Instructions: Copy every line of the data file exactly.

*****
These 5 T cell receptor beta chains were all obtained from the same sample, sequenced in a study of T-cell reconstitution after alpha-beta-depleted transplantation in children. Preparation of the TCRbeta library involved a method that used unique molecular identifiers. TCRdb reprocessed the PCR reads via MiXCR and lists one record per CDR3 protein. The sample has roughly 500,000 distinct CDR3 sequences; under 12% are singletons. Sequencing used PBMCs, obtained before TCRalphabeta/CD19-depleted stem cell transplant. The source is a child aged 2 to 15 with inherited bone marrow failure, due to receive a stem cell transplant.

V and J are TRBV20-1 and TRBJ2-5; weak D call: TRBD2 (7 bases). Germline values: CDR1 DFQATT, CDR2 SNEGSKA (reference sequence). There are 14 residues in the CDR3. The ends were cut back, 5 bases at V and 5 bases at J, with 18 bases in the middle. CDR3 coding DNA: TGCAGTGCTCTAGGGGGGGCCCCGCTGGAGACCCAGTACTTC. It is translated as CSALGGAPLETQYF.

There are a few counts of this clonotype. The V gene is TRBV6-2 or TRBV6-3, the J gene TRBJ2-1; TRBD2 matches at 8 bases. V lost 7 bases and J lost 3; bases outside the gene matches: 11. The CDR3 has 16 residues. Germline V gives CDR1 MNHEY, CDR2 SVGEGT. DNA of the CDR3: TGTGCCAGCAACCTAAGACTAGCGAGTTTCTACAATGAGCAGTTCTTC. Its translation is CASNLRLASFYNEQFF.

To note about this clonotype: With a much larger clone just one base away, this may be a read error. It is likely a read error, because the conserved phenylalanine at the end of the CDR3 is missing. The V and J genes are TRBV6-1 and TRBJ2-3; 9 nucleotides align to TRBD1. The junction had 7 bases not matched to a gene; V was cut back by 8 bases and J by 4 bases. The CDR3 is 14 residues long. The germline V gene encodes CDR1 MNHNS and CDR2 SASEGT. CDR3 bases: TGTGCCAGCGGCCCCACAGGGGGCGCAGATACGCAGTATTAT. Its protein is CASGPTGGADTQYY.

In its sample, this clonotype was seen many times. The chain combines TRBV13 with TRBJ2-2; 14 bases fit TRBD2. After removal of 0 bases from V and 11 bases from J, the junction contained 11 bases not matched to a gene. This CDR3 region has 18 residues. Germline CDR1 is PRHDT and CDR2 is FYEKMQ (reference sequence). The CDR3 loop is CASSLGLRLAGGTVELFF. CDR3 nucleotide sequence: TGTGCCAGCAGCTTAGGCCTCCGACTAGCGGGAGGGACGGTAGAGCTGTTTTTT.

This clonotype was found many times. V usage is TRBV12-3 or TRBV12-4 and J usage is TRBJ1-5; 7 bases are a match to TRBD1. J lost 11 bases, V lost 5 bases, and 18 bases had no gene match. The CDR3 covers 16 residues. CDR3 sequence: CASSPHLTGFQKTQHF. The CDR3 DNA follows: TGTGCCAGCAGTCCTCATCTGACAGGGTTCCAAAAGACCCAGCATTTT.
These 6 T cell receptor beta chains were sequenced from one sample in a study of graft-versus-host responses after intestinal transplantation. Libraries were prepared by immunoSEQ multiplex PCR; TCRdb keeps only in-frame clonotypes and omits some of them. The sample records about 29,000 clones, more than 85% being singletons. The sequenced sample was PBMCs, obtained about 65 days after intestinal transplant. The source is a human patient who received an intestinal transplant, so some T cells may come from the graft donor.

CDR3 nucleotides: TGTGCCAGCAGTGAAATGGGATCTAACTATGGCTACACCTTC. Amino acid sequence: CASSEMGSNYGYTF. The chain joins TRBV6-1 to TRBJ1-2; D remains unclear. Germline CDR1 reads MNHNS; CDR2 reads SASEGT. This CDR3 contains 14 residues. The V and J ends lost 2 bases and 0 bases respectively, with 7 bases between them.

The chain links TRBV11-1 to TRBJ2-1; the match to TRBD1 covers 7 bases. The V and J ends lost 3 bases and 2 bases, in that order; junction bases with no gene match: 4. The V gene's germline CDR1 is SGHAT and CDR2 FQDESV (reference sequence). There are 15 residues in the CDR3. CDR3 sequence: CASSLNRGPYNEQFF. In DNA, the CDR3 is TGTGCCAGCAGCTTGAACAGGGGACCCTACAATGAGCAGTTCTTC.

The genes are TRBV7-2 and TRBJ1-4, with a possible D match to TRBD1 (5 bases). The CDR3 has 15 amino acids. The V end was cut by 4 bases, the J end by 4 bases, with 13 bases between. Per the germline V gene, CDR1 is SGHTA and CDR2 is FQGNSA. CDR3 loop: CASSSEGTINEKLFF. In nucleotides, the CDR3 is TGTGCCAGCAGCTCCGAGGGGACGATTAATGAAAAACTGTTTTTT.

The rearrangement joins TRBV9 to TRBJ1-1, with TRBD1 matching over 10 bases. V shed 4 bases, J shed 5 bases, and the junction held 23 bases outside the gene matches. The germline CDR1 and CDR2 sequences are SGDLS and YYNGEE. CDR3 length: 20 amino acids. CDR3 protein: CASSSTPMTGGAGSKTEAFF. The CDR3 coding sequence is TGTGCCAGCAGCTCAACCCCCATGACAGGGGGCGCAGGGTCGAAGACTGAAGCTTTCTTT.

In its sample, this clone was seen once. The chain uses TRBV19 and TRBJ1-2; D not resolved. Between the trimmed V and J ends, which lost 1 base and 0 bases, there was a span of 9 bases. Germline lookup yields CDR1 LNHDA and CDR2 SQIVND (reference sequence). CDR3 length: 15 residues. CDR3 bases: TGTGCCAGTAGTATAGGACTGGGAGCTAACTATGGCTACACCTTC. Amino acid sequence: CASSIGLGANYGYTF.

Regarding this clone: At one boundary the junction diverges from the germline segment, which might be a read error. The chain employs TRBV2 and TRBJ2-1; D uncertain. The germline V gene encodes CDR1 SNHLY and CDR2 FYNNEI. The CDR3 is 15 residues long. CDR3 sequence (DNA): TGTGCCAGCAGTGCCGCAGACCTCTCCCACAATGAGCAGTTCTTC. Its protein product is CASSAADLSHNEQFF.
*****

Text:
These 5 T cell receptor beta chains were all obtained from the same sample, sequenced in a study of T-cell reconstitution after alpha-beta-depleted transplantation in children. Preparation of the TCRbeta library involved a method that used unique molecular identifiers. TCRdb reprocessed the PCR reads via MiXCR and lists one record per CDR3 protein. The sample has roughly 500,000 distinct CDR3 sequences; under 12% are singletons. Sequencing used PBMCs, obtained before TCRalphabeta/CD19-depleted stem cell transplant. The source is a child aged 2 to 15 with inherited bone marrow failure, due to receive a stem cell transplant.

V and J are TRBV20-1 and TRBJ2-5; weak D call: TRBD2 (7 bases). Germline values: CDR1 DFQATT, CDR2 SNEGSKA (reference sequence). There are 14 residues in the CDR3. The ends were cut back, 5 bases at V and 5 bases at J, with 18 bases in the middle. CDR3 coding DNA: TGCAGTGCTCTAGGGGGGGCCCCGCTGGAGACCCAGTACTTC. It is translated as CSALGGAPLETQYF.

There are a few counts of this clonotype. The V gene is TRBV6-2 or TRBV6-3, the J gene TRBJ2-1; TRBD2 matches at 8 bases. V lost 7 bases and J lost 3; bases outside the gene matches: 11. The CDR3 has 16 residues. Germline V gives CDR1 MNHEY, CDR2 SVGEGT. DNA of the CDR3: TGTGCCAGCAACCTAAGACTAGCGAGTTTCTACAATGAGCAGTTCTTC. Its translation is CASNLRLASFYNEQFF.

To note about this clonotype: With a much larger clone just one base away, this may be a read error. It is likely a read error, because the conserved phenylalanine at the end of the CDR3 is missing. The V and J genes are TRBV6-1 and TRBJ2-3; 9 nucleotides align to TRBD1. The junction had 7 bases not matched to a gene; V was cut back by 8 bases and J by 4 bases. The CDR3 is 14 residues long. The germline V gene encodes CDR1 MNHNS and CDR2 SASEGT. CDR3 bases: TGTGCCAGCGGCCCCACAGGGGGCGCAGATACGCAGTATTAT. Its protein is CASGPTGGADTQYY.

In its sample, this clonotype was seen many times. The chain combines TRBV13 with TRBJ2-2; 14 bases fit TRBD2. After removal of 0 bases from V and 11 bases from J, the junction contained 11 bases not matched to a gene. This CDR3 region has 18 residues. Germline CDR1 is PRHDT and CDR2 is FYEKMQ (reference sequence). The CDR3 loop is CASSLGLRLAGGTVELFF. CDR3 nucleotide sequence: TGTGCCAGCAGCTTAGGCCTCCGACTAGCGGGAGGGACGGTAGAGCTGTTTTTT.

This clonotype was found many times. V usage is TRBV12-3 or TRBV12-4 and J usage is TRBJ1-5; 7 bases are a match to TRBD1. J lost 11 bases, V lost 5 bases, and 18 bases had no gene match. The CDR3 covers 16 residues. CDR3 sequence: CASSPHLTGFQKTQHF. The CDR3 DNA follows: TGTGCCAGCAGTCCTCATCTGACAGGGTTCCAAAAGACCCAGCATTTT.
These 6 T cell receptor beta chains were sequenced from one sample in a study of graft-versus-host responses after intestinal transplantation. Libraries were prepared by immunoSEQ multiplex PCR; TCRdb keeps only in-frame clonotypes and omits some of them. The sample records about 29,000 clones, more than 85% being singletons. The sequenced sample was PBMCs, obtained about 65 days after intestinal transplant. The source is a human patient who received an intestinal transplant, so some T cells may come from the graft donor.

CDR3 nucleotides: TGTGCCAGCAGTGAAATGGGATCTAACTATGGCTACACCTTC. Amino acid sequence: CASSEMGSNYGYTF. The chain joins TRBV6-1 to TRBJ1-2; D remains unclear. Germline CDR1 reads MNHNS; CDR2 reads SASEGT. This CDR3 contains 14 residues. The V and J ends lost 2 bases and 0 bases respectively, with 7 bases between them.

The chain links TRBV11-1 to TRBJ2-1; the match to TRBD1 covers 7 bases. The V and J ends lost 3 bases and 2 bases, in that order; junction bases with no gene match: 4. The V gene's germline CDR1 is SGHAT and CDR2 FQDESV (reference sequence). There are 15 residues in the CDR3. CDR3 sequence: CASSLNRGPYNEQFF. In DNA, the CDR3 is TGTGCCAGCAGCTTGAACAGGGGACCCTACAATGAGCAGTTCTTC.

The genes are TRBV7-2 and TRBJ1-4, with a possible D match to TRBD1 (5 bases). The CDR3 has 15 amino acids. The V end was cut by 4 bases, the J end by 4 bases, with 13 bases between. Per the germline V gene, CDR1 is SGHTA and CDR2 is FQGNSA. CDR3 loop: CASSSEGTINEKLFF. In nucleotides, the CDR3 is TGTGCCAGCAGCTCCGAGGGGACGATTAATGAAAAACTGTTTTTT.

The rearrangement joins TRBV9 to TRBJ1-1, with TRBD1 matching over 10 bases. V shed 4 bases, J shed 5 bases, and the junction held 23 bases outside the gene matches. The germline CDR1 and CDR2 sequences are SGDLS and YYNGEE. CDR3 length: 20 amino acids. CDR3 protein: CASSSTPMTGGAGSKTEAFF. The CDR3 coding sequence is TGTGCCAGCAGCTCAACCCCCATGACAGGGGGCGCAGGGTCGAAGACTGAAGCTTTCTTT.

In its sample, this clone was seen once. The chain uses TRBV19 and TRBJ1-2; D not resolved. Between the trimmed V and J ends, which lost 1 base and 0 bases, there was a span of 9 bases. Germline lookup yields CDR1 LNHDA and CDR2 SQIVND (reference sequence). CDR3 length: 15 residues. CDR3 bases: TGTGCCAGTAGTATAGGACTGGGAGCTAACTATGGCTACACCTTC. Amino acid sequence: CASSIGLGANYGYTF.

Regarding this clone: At one boundary the junction diverges from the germline segment, which might be a read error. The chain employs TRBV2 and TRBJ2-1; D uncertain. The germline V gene encodes CDR1 SNHLY and CDR2 FYNNEI. The CDR3 is 15 residues long. CDR3 sequence (DNA): TGTGCCAGCAGTGCCGCAGACCTCTCCCACAATGAGCAGTTCTTC. Its protein product is CASSAADLSHNEQFF.